Things are more interesting for Dell, Inc. than perhaps the former and once again current CEO, Michael Dell would prefer. In today’s Wall Street Journal, you could find a report that “Dell’s Internal Accounting Probe Uncovers Evidence of Misconduct”.
Dell Inc., after a lengthy internal probe of its accounting practices, said it had found evidence of misconduct but didn’t specify what it was.
The computer maker said the investigation also found a number of accounting errors and deficiencies in the financial-control “environment.” Dell stressed that its investigation isn’t complete, however, and said it will delay filing its annual 10-K report with the Securities and Exchange Commission, originally due April 3, past an extension date of April 18.
In the wake of the options backdating feeding frenzy of the past year, additional news of corporate skullduggery large and small has started just bouncing off of me, leaving no meaningful impression, positive or negative. Such was the case with today’s Dell news, particularly given that Dell hasn’t filed a 10-Q with the SEC since June, 2006. They’re now going to be late with their 10-K for the fiscal year ended February 2, 2007, as well.
All rather ho-hum, to be honest.
Until, on the way home Friday evening, I heard a story reported by Jeff Tyler on the always enjoyable Marketplace radio show. (audio available at the link, in RealPlayer format). Excerpt:
JEFF TYLER: Dell has not clarified what kind of “misconduct” has been uncovered. And that’s left stock analysts guessing: How bad are the skeletons in Dell’s closet?
Morningstar analyst Rick Hanna says the company is giving investors little to go on.
RICK HANNA: They haven’t filed a quarterly report for over three quarters now. Think about an analogy. We’re kind of driving in the fog and it’s hard to see very far in front of you, because there’s not a lot of light that’s being shed on the situation.
Morningstar rates management practices at various companies. And Hanna says:
HANNA: They grade relatively poorly, quite frankly. On the Morningstar report card, Dell’s management gets a “D.”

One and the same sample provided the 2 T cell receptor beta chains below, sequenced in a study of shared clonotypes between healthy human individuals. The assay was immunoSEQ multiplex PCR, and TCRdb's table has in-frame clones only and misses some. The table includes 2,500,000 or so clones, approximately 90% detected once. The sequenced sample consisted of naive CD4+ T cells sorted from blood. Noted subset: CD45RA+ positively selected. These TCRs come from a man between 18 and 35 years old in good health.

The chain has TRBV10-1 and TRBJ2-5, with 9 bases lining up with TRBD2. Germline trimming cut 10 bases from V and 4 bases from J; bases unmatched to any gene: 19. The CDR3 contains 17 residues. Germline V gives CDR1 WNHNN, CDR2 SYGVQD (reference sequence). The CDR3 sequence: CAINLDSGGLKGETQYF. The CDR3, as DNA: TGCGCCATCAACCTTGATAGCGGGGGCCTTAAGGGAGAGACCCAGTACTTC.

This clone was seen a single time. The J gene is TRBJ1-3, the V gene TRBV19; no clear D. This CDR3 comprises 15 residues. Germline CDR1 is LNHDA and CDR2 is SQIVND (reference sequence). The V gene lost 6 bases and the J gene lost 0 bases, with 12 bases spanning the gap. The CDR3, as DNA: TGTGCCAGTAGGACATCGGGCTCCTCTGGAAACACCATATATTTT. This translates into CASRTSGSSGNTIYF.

In terms of consumer satisfaction, the company isn’t looking so hot either. A new survey shows Dell is losing PC customers to other brands.
Taken together, Dell might not seem like a very attractive stock. But despite the dark clouds, Morningstar analyst Rick Hanna says the business model is solid and the stock is under-valued.
HANNA: As an example, they’ve probably got close to 5, $6 a share, just in cash, sitting on the books. They’re still incredibly financially healthy. I mean, this is still a very, very solid, very strong company.
On a rating of 1 to 5 stars, Morningstar still gives Dell its strongest recommendation: 5 stars.
Since Dell’s 10-K isn’t actually due until Tuesday, they’re not truly lacking quarterly reports for “over three quarters now”, only two (Q2 2007 ended ≈7/2006 and Q3 2007 ended ≈10/2006). Nevertheless, the market has had earnings releases from the company, and so is not flying completely blind about reported performance. In other words, the analysts, such as Mr. Hanna, have the company’s reported income statements and conference call information to use in providing ratings and advice. It’s not quite like “driving in a fog”, and all due respect to Mr. Hanna, it’s not even like “it’s hard to see very far in front of you”. Perhaps a better analogy would be that it’s hard to determine if the speed bump you just plowed over did any damage to your muffler.
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